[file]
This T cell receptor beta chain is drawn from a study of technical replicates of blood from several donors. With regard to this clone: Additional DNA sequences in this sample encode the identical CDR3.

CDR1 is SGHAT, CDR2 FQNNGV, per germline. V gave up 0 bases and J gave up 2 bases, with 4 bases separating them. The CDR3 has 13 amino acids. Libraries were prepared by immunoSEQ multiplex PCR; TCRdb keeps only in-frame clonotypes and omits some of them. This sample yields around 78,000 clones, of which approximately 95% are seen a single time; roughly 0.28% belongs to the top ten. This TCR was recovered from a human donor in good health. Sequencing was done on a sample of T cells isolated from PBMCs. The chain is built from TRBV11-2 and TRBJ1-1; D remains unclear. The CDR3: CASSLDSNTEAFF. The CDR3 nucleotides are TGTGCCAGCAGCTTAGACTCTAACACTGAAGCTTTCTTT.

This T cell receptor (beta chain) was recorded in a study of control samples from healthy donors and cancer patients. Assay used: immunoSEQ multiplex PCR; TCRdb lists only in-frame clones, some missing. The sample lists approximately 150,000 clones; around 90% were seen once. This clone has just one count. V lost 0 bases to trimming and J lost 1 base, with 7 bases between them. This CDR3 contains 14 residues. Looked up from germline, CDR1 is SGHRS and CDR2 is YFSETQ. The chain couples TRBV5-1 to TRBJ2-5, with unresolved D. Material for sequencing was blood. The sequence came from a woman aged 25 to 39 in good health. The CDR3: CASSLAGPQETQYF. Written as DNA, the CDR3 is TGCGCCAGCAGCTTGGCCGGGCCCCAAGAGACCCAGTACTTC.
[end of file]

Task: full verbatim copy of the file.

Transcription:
This T cell receptor beta chain is drawn from a study of technical replicates of blood from several donors. With regard to this clone: Additional DNA sequences in this sample encode the identical CDR3.

CDR1 is SGHAT, CDR2 FQNNGV, per germline. V gave up 0 bases and J gave up 2 bases, with 4 bases separating them. The CDR3 has 13 amino acids. Libraries were prepared by immunoSEQ multiplex PCR; TCRdb keeps only in-frame clonotypes and omits some of them. This sample yields around 78,000 clones, of which approximately 95% are seen a single time; roughly 0.28% belongs to the top ten. This TCR was recovered from a human donor in good health. Sequencing was done on a sample of T cells isolated from PBMCs. The chain is built from TRBV11-2 and TRBJ1-1; D remains unclear. The CDR3: CASSLDSNTEAFF. The CDR3 nucleotides are TGTGCCAGCAGCTTAGACTCTAACACTGAAGCTTTCTTT.

This T cell receptor (beta chain) was recorded in a study of control samples from healthy donors and cancer patients. Assay used: immunoSEQ multiplex PCR; TCRdb lists only in-frame clones, some missing. The sample lists approximately 150,000 clones; around 90% were seen once. This clone has just one count. V lost 0 bases to trimming and J lost 1 base, with 7 bases between them. This CDR3 contains 14 residues. Looked up from germline, CDR1 is SGHRS and CDR2 is YFSETQ. The chain couples TRBV5-1 to TRBJ2-5, with unresolved D. Material for sequencing was blood. The sequence came from a woman aged 25 to 39 in good health. The CDR3: CASSLAGPQETQYF. Written as DNA, the CDR3 is TGCGCCAGCAGCTTGGCCGGGCCCCAAGAGACCCAGTACTTC.